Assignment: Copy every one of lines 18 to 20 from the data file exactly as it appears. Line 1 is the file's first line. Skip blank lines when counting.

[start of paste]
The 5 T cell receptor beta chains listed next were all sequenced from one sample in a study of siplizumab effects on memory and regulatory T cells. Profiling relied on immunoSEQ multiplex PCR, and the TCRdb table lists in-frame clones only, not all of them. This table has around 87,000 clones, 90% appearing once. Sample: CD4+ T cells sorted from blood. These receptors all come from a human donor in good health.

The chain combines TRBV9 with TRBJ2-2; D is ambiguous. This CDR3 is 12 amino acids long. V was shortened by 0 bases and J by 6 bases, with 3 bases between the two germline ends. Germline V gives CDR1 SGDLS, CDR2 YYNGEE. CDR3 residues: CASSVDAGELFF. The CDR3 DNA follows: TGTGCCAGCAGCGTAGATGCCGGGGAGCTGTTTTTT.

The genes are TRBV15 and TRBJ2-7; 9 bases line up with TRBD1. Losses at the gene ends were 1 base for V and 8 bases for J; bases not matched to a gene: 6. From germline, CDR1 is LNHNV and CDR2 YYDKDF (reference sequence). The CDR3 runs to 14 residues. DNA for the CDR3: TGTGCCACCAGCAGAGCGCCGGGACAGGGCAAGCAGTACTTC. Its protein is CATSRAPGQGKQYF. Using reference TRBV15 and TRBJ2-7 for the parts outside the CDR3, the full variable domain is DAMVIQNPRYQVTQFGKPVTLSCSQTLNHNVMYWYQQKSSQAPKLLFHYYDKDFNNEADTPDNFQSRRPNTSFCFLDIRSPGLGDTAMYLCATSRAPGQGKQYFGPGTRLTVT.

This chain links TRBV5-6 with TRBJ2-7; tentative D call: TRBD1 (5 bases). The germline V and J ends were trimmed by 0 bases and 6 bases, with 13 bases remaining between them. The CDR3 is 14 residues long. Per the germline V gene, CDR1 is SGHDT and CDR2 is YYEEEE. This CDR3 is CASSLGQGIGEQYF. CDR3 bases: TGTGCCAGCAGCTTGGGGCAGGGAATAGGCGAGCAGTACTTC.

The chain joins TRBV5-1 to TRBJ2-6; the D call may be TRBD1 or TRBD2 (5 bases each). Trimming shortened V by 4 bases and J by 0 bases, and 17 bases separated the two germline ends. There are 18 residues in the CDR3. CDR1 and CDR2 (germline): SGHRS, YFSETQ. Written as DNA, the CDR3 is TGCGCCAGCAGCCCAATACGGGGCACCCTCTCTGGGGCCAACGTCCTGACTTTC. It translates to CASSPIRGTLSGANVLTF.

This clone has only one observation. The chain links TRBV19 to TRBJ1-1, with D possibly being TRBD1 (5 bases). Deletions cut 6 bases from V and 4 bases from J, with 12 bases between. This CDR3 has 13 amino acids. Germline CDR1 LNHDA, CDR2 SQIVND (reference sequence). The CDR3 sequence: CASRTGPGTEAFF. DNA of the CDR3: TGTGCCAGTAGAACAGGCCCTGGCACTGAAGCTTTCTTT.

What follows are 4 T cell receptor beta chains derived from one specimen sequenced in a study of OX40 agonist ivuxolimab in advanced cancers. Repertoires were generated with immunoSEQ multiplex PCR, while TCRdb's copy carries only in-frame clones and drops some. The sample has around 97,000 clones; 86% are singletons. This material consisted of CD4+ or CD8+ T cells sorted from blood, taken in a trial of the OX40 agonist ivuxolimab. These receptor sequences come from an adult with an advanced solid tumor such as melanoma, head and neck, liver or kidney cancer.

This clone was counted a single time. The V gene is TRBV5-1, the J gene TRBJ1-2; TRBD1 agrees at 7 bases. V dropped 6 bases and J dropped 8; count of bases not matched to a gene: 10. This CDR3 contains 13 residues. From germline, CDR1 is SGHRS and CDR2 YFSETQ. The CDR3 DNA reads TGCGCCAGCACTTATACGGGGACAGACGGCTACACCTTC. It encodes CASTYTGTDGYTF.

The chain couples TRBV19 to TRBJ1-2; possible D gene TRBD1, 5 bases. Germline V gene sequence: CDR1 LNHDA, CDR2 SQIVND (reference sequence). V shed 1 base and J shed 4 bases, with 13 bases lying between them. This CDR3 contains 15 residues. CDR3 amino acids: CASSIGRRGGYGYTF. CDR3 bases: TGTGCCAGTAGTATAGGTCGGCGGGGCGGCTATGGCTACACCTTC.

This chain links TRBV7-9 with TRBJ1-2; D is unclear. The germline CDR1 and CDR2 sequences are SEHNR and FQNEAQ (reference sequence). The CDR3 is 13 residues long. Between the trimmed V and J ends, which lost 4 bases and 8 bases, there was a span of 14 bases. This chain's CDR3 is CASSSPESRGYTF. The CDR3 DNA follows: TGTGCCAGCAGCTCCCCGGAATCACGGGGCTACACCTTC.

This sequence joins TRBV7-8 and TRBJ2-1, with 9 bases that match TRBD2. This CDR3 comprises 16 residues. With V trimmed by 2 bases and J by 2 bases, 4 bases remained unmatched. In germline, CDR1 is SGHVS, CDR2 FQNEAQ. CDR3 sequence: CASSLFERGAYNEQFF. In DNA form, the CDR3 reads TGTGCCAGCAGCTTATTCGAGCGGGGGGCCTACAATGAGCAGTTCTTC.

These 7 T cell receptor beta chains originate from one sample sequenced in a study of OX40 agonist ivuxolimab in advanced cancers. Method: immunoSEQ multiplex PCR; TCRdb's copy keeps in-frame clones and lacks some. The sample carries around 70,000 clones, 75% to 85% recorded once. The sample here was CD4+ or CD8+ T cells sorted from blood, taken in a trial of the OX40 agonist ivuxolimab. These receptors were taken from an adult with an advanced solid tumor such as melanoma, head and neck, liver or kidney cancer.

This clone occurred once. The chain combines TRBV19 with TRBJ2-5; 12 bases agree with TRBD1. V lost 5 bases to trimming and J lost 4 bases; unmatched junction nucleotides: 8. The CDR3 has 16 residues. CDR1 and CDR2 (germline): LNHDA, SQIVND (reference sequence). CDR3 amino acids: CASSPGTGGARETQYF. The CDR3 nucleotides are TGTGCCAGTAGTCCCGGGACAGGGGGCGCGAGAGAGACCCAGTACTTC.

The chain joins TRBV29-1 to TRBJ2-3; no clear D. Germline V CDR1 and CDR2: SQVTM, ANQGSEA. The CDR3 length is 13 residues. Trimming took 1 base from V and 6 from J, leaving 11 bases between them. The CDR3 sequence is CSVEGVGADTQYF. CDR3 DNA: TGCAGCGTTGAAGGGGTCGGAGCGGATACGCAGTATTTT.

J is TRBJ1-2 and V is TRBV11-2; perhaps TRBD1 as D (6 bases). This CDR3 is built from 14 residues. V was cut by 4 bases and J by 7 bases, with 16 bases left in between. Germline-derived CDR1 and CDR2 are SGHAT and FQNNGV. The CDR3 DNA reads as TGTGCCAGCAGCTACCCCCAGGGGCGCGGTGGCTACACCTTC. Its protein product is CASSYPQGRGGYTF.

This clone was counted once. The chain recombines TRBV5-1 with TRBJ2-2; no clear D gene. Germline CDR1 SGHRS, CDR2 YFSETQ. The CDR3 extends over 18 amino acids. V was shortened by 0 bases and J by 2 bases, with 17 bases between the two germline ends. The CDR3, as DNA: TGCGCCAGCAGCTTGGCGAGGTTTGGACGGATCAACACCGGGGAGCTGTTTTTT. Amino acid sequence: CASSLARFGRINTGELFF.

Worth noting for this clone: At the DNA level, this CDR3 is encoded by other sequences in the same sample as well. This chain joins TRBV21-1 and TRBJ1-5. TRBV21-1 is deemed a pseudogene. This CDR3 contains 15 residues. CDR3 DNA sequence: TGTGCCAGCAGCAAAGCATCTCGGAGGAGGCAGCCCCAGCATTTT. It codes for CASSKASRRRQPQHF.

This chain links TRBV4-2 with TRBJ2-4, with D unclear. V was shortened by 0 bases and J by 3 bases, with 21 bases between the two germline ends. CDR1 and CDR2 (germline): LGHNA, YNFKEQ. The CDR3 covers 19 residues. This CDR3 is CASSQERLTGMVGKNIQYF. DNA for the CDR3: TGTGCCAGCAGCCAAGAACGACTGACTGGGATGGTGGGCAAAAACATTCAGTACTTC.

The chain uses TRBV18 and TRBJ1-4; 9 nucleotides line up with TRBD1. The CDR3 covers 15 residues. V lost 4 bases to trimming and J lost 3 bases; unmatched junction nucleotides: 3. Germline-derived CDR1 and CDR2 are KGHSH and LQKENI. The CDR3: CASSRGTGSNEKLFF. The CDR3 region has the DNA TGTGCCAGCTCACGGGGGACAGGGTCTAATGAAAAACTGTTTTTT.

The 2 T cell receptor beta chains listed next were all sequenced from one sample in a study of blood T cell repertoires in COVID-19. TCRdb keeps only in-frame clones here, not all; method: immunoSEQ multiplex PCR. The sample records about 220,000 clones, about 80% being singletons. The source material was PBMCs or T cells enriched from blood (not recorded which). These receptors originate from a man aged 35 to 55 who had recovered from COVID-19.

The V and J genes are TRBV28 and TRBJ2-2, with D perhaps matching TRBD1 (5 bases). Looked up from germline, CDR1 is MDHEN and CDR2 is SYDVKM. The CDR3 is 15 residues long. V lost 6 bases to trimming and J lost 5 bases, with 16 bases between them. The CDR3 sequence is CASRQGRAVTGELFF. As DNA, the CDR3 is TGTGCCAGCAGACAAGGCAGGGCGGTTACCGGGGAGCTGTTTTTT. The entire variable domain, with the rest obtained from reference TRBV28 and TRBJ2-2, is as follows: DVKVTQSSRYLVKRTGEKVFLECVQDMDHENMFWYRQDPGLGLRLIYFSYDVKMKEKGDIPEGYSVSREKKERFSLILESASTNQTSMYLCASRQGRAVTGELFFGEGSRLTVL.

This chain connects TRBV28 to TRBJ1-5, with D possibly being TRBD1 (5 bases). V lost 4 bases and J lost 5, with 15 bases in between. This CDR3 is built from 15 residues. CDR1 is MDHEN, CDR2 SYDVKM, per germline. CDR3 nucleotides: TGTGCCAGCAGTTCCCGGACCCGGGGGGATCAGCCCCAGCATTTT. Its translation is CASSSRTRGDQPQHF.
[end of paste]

This chain links TRBV4-2 with TRBJ2-4, with D unclear. V was shortened by 0 bases and J by 3 bases, with 21 bases between the two germline ends. CDR1 and CDR2 (germline): LGHNA, YNFKEQ. The CDR3 covers 19 residues. This CDR3 is CASSQERLTGMVGKNIQYF. DNA for the CDR3: TGTGCCAGCAGCCAAGAACGACTGACTGGGATGGTGGGCAAAAACATTCAGTACTTC.

The chain uses TRBV18 and TRBJ1-4; 9 nucleotides line up with TRBD1. The CDR3 covers 15 residues. V lost 4 bases to trimming and J lost 3 bases; unmatched junction nucleotides: 3. Germline-derived CDR1 and CDR2 are KGHSH and LQKENI. The CDR3: CASSRGTGSNEKLFF. The CDR3 region has the DNA TGTGCCAGCTCACGGGGGACAGGGTCTAATGAAAAACTGTTTTTT.

The 2 T cell receptor beta chains listed next were all sequenced from one sample in a study of blood T cell repertoires in COVID-19. TCRdb keeps only in-frame clones here, not all; method: immunoSEQ multiplex PCR. The sample records about 220,000 clones, about 80% being singletons. The source material was PBMCs or T cells enriched from blood (not recorded which). These receptors originate from a man aged 35 to 55 who had recovered from COVID-19.